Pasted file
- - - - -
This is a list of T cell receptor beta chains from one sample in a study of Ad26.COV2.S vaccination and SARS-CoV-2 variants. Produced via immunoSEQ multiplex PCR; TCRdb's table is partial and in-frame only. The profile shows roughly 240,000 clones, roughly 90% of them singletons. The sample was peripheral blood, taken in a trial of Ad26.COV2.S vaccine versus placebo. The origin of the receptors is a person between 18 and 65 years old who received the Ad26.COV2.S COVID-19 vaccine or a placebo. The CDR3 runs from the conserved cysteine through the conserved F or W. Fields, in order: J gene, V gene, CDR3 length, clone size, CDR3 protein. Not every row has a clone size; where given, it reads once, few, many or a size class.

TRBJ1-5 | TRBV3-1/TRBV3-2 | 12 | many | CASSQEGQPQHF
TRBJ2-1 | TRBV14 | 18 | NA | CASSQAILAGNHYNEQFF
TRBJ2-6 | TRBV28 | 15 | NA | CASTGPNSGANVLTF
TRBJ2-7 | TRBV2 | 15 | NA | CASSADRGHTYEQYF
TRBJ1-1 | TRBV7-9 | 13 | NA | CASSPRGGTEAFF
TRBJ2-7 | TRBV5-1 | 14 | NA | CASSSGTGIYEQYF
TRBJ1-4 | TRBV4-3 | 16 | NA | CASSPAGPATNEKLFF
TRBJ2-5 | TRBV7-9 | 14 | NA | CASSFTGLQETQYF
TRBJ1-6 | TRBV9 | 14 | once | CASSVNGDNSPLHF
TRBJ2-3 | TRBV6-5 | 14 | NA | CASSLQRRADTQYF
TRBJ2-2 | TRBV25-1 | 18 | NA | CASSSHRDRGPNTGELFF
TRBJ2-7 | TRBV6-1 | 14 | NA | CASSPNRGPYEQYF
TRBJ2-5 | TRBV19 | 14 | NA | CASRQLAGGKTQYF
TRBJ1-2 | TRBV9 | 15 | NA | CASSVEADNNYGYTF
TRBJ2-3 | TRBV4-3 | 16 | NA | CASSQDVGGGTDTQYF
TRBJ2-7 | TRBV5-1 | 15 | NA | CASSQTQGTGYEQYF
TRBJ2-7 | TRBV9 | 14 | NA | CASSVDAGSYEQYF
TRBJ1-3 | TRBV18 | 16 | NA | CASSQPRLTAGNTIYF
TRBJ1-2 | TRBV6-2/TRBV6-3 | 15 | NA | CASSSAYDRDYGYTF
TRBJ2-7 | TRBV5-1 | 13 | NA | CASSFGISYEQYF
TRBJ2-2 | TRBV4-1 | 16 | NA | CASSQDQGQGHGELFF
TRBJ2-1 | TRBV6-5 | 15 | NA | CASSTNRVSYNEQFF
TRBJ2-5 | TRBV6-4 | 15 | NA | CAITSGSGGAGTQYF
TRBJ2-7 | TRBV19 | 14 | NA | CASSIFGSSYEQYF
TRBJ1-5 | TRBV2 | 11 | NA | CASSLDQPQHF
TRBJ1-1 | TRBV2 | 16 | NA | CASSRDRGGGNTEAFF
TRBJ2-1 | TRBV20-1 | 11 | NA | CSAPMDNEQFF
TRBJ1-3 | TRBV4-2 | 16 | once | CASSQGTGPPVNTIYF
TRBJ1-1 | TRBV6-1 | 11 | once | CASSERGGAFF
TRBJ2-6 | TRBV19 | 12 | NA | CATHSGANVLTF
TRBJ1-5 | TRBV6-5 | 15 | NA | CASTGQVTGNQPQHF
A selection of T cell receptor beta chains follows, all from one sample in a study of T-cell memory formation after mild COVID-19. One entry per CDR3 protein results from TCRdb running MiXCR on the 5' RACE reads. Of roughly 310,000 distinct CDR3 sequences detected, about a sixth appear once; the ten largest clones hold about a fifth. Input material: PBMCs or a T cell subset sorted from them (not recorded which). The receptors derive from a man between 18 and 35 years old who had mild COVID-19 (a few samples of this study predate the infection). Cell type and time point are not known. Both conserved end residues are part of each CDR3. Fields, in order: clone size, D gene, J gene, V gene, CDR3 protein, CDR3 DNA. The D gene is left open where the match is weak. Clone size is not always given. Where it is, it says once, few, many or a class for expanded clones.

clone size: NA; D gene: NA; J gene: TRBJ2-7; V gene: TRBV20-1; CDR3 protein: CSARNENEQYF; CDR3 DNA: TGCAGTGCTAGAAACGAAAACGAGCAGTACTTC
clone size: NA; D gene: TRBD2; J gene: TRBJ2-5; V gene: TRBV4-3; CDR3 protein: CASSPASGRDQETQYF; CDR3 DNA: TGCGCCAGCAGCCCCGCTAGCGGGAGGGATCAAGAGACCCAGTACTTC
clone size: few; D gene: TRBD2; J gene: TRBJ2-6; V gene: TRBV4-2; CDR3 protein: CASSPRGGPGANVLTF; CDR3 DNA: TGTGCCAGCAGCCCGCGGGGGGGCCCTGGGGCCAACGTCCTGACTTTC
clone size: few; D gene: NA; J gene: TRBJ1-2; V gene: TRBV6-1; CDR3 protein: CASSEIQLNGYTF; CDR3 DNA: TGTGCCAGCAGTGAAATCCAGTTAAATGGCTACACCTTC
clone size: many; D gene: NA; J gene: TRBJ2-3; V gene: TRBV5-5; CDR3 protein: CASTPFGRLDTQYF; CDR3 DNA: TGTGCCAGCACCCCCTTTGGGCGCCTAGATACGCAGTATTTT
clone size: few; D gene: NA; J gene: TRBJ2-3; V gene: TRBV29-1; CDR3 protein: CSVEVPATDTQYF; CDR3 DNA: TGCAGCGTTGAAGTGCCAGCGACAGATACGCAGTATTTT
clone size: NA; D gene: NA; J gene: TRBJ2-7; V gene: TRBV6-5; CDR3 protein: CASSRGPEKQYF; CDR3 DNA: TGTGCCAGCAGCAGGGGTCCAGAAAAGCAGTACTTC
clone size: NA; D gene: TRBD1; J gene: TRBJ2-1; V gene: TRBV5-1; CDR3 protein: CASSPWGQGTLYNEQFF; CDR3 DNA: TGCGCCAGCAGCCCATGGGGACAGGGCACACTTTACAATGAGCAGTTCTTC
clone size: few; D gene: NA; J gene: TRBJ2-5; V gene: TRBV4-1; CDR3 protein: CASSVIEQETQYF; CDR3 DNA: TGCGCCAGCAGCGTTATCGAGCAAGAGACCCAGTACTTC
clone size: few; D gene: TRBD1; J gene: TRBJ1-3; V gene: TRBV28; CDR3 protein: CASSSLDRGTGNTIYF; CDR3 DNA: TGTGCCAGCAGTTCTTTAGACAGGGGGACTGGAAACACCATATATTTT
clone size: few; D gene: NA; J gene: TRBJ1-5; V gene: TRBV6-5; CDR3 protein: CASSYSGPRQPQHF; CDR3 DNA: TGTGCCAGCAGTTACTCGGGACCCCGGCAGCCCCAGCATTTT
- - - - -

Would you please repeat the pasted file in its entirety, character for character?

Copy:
This is a list of T cell receptor beta chains from one sample in a study of Ad26.COV2.S vaccination and SARS-CoV-2 variants. Produced via immunoSEQ multiplex PCR; TCRdb's table is partial and in-frame only. The profile shows roughly 240,000 clones, roughly 90% of them singletons. The sample was peripheral blood, taken in a trial of Ad26.COV2.S vaccine versus placebo. The origin of the receptors is a person between 18 and 65 years old who received the Ad26.COV2.S COVID-19 vaccine or a placebo. The CDR3 runs from the conserved cysteine through the conserved F or W. Fields, in order: J gene, V gene, CDR3 length, clone size, CDR3 protein. Not every row has a clone size; where given, it reads once, few, many or a size class.

TRBJ1-5 | TRBV3-1/TRBV3-2 | 12 | many | CASSQEGQPQHF
TRBJ2-1 | TRBV14 | 18 | NA | CASSQAILAGNHYNEQFF
TRBJ2-6 | TRBV28 | 15 | NA | CASTGPNSGANVLTF
TRBJ2-7 | TRBV2 | 15 | NA | CASSADRGHTYEQYF
TRBJ1-1 | TRBV7-9 | 13 | NA | CASSPRGGTEAFF
TRBJ2-7 | TRBV5-1 | 14 | NA | CASSSGTGIYEQYF
TRBJ1-4 | TRBV4-3 | 16 | NA | CASSPAGPATNEKLFF
TRBJ2-5 | TRBV7-9 | 14 | NA | CASSFTGLQETQYF
TRBJ1-6 | TRBV9 | 14 | once | CASSVNGDNSPLHF
TRBJ2-3 | TRBV6-5 | 14 | NA | CASSLQRRADTQYF
TRBJ2-2 | TRBV25-1 | 18 | NA | CASSSHRDRGPNTGELFF
TRBJ2-7 | TRBV6-1 | 14 | NA | CASSPNRGPYEQYF
TRBJ2-5 | TRBV19 | 14 | NA | CASRQLAGGKTQYF
TRBJ1-2 | TRBV9 | 15 | NA | CASSVEADNNYGYTF
TRBJ2-3 | TRBV4-3 | 16 | NA | CASSQDVGGGTDTQYF
TRBJ2-7 | TRBV5-1 | 15 | NA | CASSQTQGTGYEQYF
TRBJ2-7 | TRBV9 | 14 | NA | CASSVDAGSYEQYF
TRBJ1-3 | TRBV18 | 16 | NA | CASSQPRLTAGNTIYF
TRBJ1-2 | TRBV6-2/TRBV6-3 | 15 | NA | CASSSAYDRDYGYTF
TRBJ2-7 | TRBV5-1 | 13 | NA | CASSFGISYEQYF
TRBJ2-2 | TRBV4-1 | 16 | NA | CASSQDQGQGHGELFF
TRBJ2-1 | TRBV6-5 | 15 | NA | CASSTNRVSYNEQFF
TRBJ2-5 | TRBV6-4 | 15 | NA | CAITSGSGGAGTQYF
TRBJ2-7 | TRBV19 | 14 | NA | CASSIFGSSYEQYF
TRBJ1-5 | TRBV2 | 11 | NA | CASSLDQPQHF
TRBJ1-1 | TRBV2 | 16 | NA | CASSRDRGGGNTEAFF
TRBJ2-1 | TRBV20-1 | 11 | NA | CSAPMDNEQFF
TRBJ1-3 | TRBV4-2 | 16 | once | CASSQGTGPPVNTIYF
TRBJ1-1 | TRBV6-1 | 11 | once | CASSERGGAFF
TRBJ2-6 | TRBV19 | 12 | NA | CATHSGANVLTF
TRBJ1-5 | TRBV6-5 | 15 | NA | CASTGQVTGNQPQHF
A selection of T cell receptor beta chains follows, all from one sample in a study of T-cell memory formation after mild COVID-19. One entry per CDR3 protein results from TCRdb running MiXCR on the 5' RACE reads. Of roughly 310,000 distinct CDR3 sequences detected, about a sixth appear once; the ten largest clones hold about a fifth. Input material: PBMCs or a T cell subset sorted from them (not recorded which). The receptors derive from a man between 18 and 35 years old who had mild COVID-19 (a few samples of this study predate the infection). Cell type and time point are not known. Both conserved end residues are part of each CDR3. Fields, in order: clone size, D gene, J gene, V gene, CDR3 protein, CDR3 DNA. The D gene is left open where the match is weak. Clone size is not always given. Where it is, it says once, few, many or a class for expanded clones.

clone size: NA; D gene: NA; J gene: TRBJ2-7; V gene: TRBV20-1; CDR3 protein: CSARNENEQYF; CDR3 DNA: TGCAGTGCTAGAAACGAAAACGAGCAGTACTTC
clone size: NA; D gene: TRBD2; J gene: TRBJ2-5; V gene: TRBV4-3; CDR3 protein: CASSPASGRDQETQYF; CDR3 DNA: TGCGCCAGCAGCCCCGCTAGCGGGAGGGATCAAGAGACCCAGTACTTC
clone size: few; D gene: TRBD2; J gene: TRBJ2-6; V gene: TRBV4-2; CDR3 protein: CASSPRGGPGANVLTF; CDR3 DNA: TGTGCCAGCAGCCCGCGGGGGGGCCCTGGGGCCAACGTCCTGACTTTC
clone size: few; D gene: NA; J gene: TRBJ1-2; V gene: TRBV6-1; CDR3 protein: CASSEIQLNGYTF; CDR3 DNA: TGTGCCAGCAGTGAAATCCAGTTAAATGGCTACACCTTC
clone size: many; D gene: NA; J gene: TRBJ2-3; V gene: TRBV5-5; CDR3 protein: CASTPFGRLDTQYF; CDR3 DNA: TGTGCCAGCACCCCCTTTGGGCGCCTAGATACGCAGTATTTT
clone size: few; D gene: NA; J gene: TRBJ2-3; V gene: TRBV29-1; CDR3 protein: CSVEVPATDTQYF; CDR3 DNA: TGCAGCGTTGAAGTGCCAGCGACAGATACGCAGTATTTT
clone size: NA; D gene: NA; J gene: TRBJ2-7; V gene: TRBV6-5; CDR3 protein: CASSRGPEKQYF; CDR3 DNA: TGTGCCAGCAGCAGGGGTCCAGAAAAGCAGTACTTC
clone size: NA; D gene: TRBD1; J gene: TRBJ2-1; V gene: TRBV5-1; CDR3 protein: CASSPWGQGTLYNEQFF; CDR3 DNA: TGCGCCAGCAGCCCATGGGGACAGGGCACACTTTACAATGAGCAGTTCTTC
clone size: few; D gene: NA; J gene: TRBJ2-5; V gene: TRBV4-1; CDR3 protein: CASSVIEQETQYF; CDR3 DNA: TGCGCCAGCAGCGTTATCGAGCAAGAGACCCAGTACTTC
clone size: few; D gene: TRBD1; J gene: TRBJ1-3; V gene: TRBV28; CDR3 protein: CASSSLDRGTGNTIYF; CDR3 DNA: TGTGCCAGCAGTTCTTTAGACAGGGGGACTGGAAACACCATATATTTT
clone size: few; D gene: NA; J gene: TRBJ1-5; V gene: TRBV6-5; CDR3 protein: CASSYSGPRQPQHF; CDR3 DNA: TGTGCCAGCAGTTACTCGGGACCCCGGCAGCCCCAGCATTTT